Figure 1 shows a comparison of the predictions made for a random test sequence in each experiment. For the speed variation experiments, we observe that when MCNet is evaluated on out-of-domain videos, it propagates motion by replicating trajectories seen during training rather than adapting to the speed seen at test time (e.g. in experiment (1a) from Table 1, MCNet slows down test digits). More surprisingly, the model has difficulty preserving the appearance of the digit when motion parameters change. Since MCNet explicitly takes in differences between subsequent frames as input, it is possible that the portion of the model encoding frame differences inadvertently captures and misrepresents appearance information. In the appearance variation experiments, MCNet clearly overfits to the appearances of objects seen during training. For example, the MNIST-trained model transforms objects into digit-like images, and the Icons8-trained model, which sees a broader variety of object appearances, transforms digits into iconographic images. This may be due to the use of an adversarial loss to train MCNet, which would penalize appearances that are not seen during training.
pixel frame and compare them against the logged ground truth. This allows us to draw more interpretable comparisons between generated frames than is possible with common low-level image similarity metrics such as PSNR or SSIM(Wang et al., 2004). For the oracle’s architecture, we use LeNet (LeCun et al., 1998) and attach two fully-connected layers to the output of the final convolutional layer to regress the digit’s location. On a held-out set of test digits, the trained oracle obtains 98.47% class prediction accuracy and a Root Mean Squared Error (RMSE) of 3.5 pixels for 64x64 frames.
Figure 2 shows our quantitative results on the MNIST-based test sets (all rows except (2a) from Table 1). For the speed variation experiments, the frames predicted for out-of-domain test videos induce a large MSE from the oracle, especially during later time steps, whereas in-domain evaluation yields frames that induce a small MSE. This matches our qualitative observation that MCNet fails to propagate the out-of-domain object’s motion, instead adjusting it to match the speeds seen during training. The digit prediction performance of the oracle also drops substantially when evaluating on out-of-domain videos, supporting our observation that MCNet has trouble preserving the appearances of objects that move faster or slower than those seen in training. In the appearance variation experiment (2b), we observe a large digit classification cross-entropy error for the out-of-domain case compared to the in-domain case because the Icons8-trained model transforms digits into iconographic objects. Surprisingly, the model preserves the trajectory of unseen digits better than the MNIST-trained model. This might be because predicting the wrong location for pixel-dense Icons8 images would incur a larger pixel-wise penalty during training than predicting the wrong location for pixel-sparse MNIST images.
4 Discussion and Future Work
We have shown that Moving Symbols can help expose the poor generalization behavior of a state-of-the-art video prediction model, which has implications in the real-world case where unseen objects and motions abound. Only a fraction of our dataset’s functionality has been demonstrated here—its other features can be used to construct more elaborate experiments, such as introducing scale, rotation, and multiple symbols with increasing complexity, or making use of the pose information as a further supervisory signal. The community’s adoption of this dataset as an objective, open standard would lead to a new generation of self-supervised video prediction models. The Moving Symbols dataset is currently available at https://github.com/rszeto/moving-symbols.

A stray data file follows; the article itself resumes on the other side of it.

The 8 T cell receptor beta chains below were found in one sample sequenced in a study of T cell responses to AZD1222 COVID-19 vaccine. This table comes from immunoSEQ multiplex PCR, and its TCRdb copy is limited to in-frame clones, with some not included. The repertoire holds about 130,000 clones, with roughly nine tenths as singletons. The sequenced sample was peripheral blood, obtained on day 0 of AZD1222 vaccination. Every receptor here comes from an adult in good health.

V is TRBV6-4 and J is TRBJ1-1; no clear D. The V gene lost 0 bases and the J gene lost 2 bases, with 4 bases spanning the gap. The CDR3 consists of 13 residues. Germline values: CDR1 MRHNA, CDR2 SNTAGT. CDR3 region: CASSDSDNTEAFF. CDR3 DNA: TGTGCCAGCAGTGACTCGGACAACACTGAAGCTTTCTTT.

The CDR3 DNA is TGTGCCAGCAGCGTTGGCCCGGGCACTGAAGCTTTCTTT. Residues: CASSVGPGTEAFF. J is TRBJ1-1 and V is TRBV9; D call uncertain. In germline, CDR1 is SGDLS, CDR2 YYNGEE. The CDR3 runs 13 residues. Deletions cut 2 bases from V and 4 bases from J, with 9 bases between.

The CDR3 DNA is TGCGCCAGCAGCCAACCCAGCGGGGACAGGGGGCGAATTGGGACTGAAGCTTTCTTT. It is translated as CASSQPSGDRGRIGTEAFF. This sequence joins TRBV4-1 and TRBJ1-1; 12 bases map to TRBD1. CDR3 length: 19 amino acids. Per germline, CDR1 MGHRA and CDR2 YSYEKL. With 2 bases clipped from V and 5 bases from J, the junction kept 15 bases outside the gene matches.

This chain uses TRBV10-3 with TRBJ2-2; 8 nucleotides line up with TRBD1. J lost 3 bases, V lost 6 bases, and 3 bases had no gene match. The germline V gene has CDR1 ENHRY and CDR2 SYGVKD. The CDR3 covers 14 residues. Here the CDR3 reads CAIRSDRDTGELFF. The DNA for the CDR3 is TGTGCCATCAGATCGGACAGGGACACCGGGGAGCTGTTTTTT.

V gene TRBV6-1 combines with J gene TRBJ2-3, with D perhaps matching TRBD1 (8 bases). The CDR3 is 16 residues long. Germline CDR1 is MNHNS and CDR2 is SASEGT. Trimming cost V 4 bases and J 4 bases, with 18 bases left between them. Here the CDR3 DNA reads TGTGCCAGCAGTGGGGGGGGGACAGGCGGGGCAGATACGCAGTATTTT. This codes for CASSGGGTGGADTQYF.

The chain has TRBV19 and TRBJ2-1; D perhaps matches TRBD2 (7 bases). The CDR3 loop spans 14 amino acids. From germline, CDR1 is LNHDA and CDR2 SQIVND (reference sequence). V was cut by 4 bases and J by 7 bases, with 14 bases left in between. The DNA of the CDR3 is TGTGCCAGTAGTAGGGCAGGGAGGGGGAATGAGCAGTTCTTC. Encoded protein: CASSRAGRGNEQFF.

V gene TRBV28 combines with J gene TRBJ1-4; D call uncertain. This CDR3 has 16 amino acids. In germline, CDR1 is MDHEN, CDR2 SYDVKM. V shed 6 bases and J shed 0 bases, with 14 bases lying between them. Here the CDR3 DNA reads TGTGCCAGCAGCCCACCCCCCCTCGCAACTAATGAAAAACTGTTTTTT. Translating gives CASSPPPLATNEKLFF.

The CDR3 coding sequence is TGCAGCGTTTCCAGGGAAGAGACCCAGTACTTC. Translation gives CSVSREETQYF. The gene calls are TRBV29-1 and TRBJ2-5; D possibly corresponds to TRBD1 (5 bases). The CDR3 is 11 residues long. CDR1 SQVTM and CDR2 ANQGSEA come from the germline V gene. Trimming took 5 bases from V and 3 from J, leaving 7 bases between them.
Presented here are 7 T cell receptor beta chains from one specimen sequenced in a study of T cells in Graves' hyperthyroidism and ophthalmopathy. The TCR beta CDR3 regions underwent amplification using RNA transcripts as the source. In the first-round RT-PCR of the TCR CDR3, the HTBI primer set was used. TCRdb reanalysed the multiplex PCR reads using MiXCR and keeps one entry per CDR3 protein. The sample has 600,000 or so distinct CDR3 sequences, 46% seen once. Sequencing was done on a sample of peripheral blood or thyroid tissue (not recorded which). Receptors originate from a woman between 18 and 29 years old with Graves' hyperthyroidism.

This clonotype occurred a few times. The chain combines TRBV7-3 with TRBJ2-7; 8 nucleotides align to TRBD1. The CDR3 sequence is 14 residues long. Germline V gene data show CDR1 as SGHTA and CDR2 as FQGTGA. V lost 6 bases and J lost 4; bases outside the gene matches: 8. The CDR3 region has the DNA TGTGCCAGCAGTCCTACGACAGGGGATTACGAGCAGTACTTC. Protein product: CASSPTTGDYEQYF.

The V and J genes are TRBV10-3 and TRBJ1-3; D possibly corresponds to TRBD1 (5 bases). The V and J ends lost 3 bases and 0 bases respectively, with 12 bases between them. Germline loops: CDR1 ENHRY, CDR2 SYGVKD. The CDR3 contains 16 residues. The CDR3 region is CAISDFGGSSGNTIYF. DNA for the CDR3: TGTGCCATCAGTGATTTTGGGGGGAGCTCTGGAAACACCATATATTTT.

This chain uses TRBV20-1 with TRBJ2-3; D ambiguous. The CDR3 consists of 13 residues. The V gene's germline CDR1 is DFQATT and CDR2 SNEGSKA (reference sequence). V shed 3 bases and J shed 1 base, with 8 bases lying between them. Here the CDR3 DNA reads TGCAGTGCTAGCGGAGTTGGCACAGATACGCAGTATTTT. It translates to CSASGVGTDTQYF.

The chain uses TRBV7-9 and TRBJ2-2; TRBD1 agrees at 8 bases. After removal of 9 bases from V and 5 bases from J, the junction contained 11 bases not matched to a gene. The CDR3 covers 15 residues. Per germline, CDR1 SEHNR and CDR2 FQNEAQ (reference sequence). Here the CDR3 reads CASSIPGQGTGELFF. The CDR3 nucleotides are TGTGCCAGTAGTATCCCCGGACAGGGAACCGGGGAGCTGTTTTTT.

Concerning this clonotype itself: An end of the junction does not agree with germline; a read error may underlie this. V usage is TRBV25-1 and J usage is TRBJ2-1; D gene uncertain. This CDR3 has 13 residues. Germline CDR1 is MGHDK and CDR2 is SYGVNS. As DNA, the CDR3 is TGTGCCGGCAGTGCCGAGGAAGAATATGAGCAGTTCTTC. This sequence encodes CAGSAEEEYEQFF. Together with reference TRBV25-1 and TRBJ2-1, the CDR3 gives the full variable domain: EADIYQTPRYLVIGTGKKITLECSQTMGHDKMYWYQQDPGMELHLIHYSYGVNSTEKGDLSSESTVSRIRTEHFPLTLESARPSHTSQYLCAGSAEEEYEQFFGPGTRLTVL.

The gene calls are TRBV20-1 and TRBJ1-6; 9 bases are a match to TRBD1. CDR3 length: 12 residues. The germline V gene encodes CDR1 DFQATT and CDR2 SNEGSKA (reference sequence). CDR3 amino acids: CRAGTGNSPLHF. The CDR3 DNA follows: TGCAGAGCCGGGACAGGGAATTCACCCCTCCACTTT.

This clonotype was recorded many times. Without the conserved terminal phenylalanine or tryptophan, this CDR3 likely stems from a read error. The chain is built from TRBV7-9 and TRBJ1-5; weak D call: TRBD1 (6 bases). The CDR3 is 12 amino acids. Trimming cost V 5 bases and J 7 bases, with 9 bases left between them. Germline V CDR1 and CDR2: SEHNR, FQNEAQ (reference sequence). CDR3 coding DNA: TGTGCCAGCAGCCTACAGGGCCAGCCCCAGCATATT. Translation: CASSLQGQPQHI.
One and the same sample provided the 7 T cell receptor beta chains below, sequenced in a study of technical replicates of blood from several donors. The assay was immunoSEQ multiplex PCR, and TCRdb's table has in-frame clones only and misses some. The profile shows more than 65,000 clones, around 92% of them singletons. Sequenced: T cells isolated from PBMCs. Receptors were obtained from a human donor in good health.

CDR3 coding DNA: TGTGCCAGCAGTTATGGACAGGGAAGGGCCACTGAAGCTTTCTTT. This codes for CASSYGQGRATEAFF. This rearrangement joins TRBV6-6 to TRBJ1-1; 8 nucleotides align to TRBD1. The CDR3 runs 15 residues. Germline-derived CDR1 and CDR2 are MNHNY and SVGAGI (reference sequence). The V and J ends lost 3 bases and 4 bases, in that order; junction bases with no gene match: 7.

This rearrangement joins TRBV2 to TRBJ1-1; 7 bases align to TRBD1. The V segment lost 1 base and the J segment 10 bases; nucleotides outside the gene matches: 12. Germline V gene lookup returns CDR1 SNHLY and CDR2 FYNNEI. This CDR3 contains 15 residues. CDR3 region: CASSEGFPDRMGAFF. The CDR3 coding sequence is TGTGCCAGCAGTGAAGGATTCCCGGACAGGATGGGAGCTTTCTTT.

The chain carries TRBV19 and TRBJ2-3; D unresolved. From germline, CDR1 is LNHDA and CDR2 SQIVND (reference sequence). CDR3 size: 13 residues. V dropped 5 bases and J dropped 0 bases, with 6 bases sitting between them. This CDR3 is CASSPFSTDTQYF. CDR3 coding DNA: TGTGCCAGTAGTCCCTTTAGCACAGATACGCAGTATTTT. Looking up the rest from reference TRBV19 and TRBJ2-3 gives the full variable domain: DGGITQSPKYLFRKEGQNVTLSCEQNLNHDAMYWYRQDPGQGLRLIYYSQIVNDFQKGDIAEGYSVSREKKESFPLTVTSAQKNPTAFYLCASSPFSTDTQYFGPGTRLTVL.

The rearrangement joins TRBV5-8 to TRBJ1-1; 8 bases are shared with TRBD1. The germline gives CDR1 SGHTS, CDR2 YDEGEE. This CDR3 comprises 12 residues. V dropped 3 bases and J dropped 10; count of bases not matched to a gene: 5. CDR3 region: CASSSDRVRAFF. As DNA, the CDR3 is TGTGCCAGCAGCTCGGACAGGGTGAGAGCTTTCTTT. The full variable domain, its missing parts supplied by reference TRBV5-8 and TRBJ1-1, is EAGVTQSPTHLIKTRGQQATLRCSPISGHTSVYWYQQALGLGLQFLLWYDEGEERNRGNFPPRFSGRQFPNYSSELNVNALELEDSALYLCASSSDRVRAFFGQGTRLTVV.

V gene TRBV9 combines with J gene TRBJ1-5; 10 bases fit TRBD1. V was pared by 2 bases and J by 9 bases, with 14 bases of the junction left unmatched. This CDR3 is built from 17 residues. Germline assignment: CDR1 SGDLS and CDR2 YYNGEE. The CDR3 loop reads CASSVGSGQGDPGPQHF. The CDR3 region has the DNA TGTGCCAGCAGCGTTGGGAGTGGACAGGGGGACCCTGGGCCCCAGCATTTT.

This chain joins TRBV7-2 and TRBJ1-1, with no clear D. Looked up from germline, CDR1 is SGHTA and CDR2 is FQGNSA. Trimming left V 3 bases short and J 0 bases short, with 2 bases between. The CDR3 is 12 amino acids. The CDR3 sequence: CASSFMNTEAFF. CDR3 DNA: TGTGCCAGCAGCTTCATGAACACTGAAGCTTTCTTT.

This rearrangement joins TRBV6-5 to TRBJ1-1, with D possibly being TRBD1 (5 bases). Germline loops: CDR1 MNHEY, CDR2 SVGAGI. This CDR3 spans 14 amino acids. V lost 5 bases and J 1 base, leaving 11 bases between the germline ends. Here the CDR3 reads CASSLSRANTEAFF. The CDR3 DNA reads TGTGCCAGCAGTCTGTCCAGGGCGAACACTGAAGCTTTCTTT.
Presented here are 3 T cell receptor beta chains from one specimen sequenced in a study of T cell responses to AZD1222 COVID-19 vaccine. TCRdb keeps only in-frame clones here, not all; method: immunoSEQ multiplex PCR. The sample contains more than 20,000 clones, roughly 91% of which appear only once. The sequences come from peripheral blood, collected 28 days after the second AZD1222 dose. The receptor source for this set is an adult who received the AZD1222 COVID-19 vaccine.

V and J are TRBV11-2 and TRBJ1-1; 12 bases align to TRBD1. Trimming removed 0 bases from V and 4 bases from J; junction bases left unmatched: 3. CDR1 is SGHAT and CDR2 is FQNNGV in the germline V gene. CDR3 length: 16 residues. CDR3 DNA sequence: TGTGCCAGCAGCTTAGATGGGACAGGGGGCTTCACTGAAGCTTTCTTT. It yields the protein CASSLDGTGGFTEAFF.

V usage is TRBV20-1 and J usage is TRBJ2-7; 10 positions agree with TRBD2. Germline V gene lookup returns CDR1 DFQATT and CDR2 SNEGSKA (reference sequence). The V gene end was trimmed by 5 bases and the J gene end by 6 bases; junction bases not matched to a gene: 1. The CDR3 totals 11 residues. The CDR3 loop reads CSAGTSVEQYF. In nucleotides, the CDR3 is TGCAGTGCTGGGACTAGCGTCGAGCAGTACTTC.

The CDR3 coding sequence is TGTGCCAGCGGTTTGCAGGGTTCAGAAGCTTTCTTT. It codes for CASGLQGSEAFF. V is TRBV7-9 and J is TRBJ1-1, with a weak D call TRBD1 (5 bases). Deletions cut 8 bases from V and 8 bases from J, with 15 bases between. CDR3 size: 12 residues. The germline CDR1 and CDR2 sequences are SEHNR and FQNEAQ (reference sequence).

- Denton & Birodkar (2017) Emily Denton and Vighnesh Birodkar. Unsupervised Learning of Disentangled Representations from Video. arXiv preprint arXiv:1705.10915, 2017.
Kalchbrenner et al. (2017)
Nal Kalchbrenner, Aäron van den Oord, Karen Simonyan, Ivo Danihelka, Oriol
Vinyals, Alex Graves, and Koray Kavukcuoglu.
Video pixel networks.
Proceedings of the 34th International Conference on Machine Learning, 2017.
- Karpathy et al. (2014) Andrej Karpathy, George Toderici, Sanketh Shetty, Thomas Leung, Rahul Sukthankar, and Li Fei-Fei. Large-scale Video Classification With Convolutional Neural Networks. In
- Lake et al. (2015) Brenden M Lake, Ruslan Salakhutdinov, and Joshua B Tenenbaum. Human-level concept learning through probabilistic program induction. Science, 350(6266):1332–1338, 2015.
- LeCun et al. (1998) Yann LeCun, Léon Bottou, Yoshua Bengio, and Patrick Haffner. Gradient-based Learning Applied To Document Recognition. Proceedings of the IEEE, 86(11):2278–2324, 1998.
- Patraucean et al. (2015) Viorica Patraucean, Ankur Handa, and Roberto Cipolla. Spatio-temporal video autoencoder with differentiable memory. arXiv preprint arXiv:1511.06309, 2015.
- Santana & Hotz (2016) Eder Santana and George Hotz. Learning a driving simulator. arXiv preprint arXiv:1608.01230, 2016.
- Singular Inversions (2017) Inc. Singular Inversions. FaceGen. https://facegen.com/, 2017. Accessed: 2018-01-24.
- Soomro et al. (2012) Khurram Soomro, Amir Roshan Zamir, and Mubarak Shah. UCF101: A Dataset Of 101 Human Actions Classes From Videos In The Wild. arXiv preprint arXiv:1212.0402, 2012.
- Srivastava et al. (2015) Nitish Srivastava, Elman Mansimov, and Ruslan Salakhudinov. Unsupervised Learning of Video Representations Using LSTMs. In International Conference on Machine Learning, pp. 843–852, 2015.
- Villegas et al. (2017) Ruben Villegas, Jimei Yang, Seunghoon Hong, Xunyu Lin, and Honglak Lee. Decomposing Motion And Content For Natural Video Sequence Prediction. ICLR, 2017.
- Wang et al. (2004) Zhou Wang, Alan C Bovik, Hamid R Sheikh, and Eero P Simoncelli. Image Quality Assessment: From Error Visibility To Structural Similarity. IEEE transactions on image processing, 13(4):600–612, 2004.